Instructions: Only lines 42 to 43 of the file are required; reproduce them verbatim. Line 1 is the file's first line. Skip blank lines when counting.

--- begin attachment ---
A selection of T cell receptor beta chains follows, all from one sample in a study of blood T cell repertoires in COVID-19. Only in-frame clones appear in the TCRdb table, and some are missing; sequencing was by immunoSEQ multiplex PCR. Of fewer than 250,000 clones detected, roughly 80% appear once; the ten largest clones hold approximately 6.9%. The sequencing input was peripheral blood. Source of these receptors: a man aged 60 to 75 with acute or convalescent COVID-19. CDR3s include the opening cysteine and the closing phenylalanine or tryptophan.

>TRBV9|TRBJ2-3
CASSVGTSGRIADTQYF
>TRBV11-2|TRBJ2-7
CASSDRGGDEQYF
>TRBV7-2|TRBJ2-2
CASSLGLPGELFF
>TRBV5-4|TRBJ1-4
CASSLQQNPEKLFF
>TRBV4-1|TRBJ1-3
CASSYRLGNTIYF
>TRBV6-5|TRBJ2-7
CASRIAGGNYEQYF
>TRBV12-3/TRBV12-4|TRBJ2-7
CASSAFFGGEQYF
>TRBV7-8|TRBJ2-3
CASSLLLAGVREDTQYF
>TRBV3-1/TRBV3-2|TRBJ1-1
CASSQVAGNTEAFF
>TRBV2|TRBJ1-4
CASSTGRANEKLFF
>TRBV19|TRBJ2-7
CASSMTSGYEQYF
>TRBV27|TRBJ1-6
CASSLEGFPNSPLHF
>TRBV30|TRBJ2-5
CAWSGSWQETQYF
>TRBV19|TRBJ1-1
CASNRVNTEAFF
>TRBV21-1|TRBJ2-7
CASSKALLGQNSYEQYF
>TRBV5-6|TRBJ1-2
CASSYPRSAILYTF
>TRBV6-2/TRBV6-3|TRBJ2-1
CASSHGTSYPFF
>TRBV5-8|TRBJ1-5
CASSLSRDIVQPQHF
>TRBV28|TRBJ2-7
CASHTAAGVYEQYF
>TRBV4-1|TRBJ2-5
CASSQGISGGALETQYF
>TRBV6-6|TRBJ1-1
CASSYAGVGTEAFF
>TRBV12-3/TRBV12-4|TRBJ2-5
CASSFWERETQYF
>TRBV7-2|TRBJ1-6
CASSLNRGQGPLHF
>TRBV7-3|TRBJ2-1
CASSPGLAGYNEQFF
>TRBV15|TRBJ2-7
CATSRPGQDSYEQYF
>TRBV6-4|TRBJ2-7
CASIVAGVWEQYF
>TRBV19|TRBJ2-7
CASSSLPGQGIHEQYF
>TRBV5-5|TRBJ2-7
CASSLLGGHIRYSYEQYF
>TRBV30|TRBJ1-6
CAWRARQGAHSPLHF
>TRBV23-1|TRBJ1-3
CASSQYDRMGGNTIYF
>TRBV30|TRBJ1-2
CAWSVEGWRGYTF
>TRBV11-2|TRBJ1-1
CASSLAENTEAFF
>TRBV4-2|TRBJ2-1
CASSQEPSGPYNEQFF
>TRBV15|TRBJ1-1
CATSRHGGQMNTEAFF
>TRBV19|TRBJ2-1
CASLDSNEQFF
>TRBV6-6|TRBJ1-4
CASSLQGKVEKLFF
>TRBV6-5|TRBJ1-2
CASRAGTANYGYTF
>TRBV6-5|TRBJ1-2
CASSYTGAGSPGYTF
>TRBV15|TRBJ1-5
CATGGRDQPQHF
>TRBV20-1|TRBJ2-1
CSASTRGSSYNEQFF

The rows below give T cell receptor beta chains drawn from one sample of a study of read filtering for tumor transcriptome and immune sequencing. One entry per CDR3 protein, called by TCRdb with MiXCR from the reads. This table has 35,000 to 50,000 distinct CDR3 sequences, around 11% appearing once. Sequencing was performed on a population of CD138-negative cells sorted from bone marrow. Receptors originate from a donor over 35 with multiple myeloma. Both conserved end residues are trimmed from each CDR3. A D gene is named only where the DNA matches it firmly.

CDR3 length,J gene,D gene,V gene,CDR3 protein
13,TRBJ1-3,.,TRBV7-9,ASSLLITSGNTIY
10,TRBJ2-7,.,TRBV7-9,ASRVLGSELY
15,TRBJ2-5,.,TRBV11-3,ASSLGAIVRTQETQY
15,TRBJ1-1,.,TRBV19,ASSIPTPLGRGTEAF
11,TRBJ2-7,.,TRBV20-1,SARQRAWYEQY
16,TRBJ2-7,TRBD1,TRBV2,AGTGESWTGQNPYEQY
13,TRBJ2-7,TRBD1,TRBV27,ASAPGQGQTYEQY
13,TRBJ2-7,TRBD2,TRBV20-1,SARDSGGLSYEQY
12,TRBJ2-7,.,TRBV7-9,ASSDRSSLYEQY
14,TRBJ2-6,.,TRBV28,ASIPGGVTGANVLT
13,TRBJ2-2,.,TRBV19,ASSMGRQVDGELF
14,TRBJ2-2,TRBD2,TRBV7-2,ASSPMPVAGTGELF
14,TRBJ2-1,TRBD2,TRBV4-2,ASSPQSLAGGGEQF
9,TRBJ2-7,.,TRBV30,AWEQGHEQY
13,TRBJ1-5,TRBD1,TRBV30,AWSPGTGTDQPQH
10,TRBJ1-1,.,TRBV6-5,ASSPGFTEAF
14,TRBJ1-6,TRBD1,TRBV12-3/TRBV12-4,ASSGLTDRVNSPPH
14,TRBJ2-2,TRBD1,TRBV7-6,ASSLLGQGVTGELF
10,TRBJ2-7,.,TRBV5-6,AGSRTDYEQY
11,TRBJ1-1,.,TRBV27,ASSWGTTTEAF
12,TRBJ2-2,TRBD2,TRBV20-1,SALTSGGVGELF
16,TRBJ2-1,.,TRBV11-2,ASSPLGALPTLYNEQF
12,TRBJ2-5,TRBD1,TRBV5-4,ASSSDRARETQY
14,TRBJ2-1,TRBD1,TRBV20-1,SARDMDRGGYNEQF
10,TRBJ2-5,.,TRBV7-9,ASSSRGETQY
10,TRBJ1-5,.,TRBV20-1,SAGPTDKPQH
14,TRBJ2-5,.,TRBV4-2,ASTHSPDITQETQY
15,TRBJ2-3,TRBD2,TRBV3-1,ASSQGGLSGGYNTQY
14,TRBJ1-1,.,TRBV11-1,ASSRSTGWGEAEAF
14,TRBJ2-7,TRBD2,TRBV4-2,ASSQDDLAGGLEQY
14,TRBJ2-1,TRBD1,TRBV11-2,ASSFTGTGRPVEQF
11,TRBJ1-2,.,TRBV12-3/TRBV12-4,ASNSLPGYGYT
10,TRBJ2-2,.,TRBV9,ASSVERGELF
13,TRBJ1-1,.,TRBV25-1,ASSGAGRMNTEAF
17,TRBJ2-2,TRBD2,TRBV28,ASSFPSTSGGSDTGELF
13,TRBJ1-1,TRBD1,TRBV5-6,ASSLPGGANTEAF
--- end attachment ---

>TRBV6-6|TRBJ1-1
CASSYAGVGTEAFF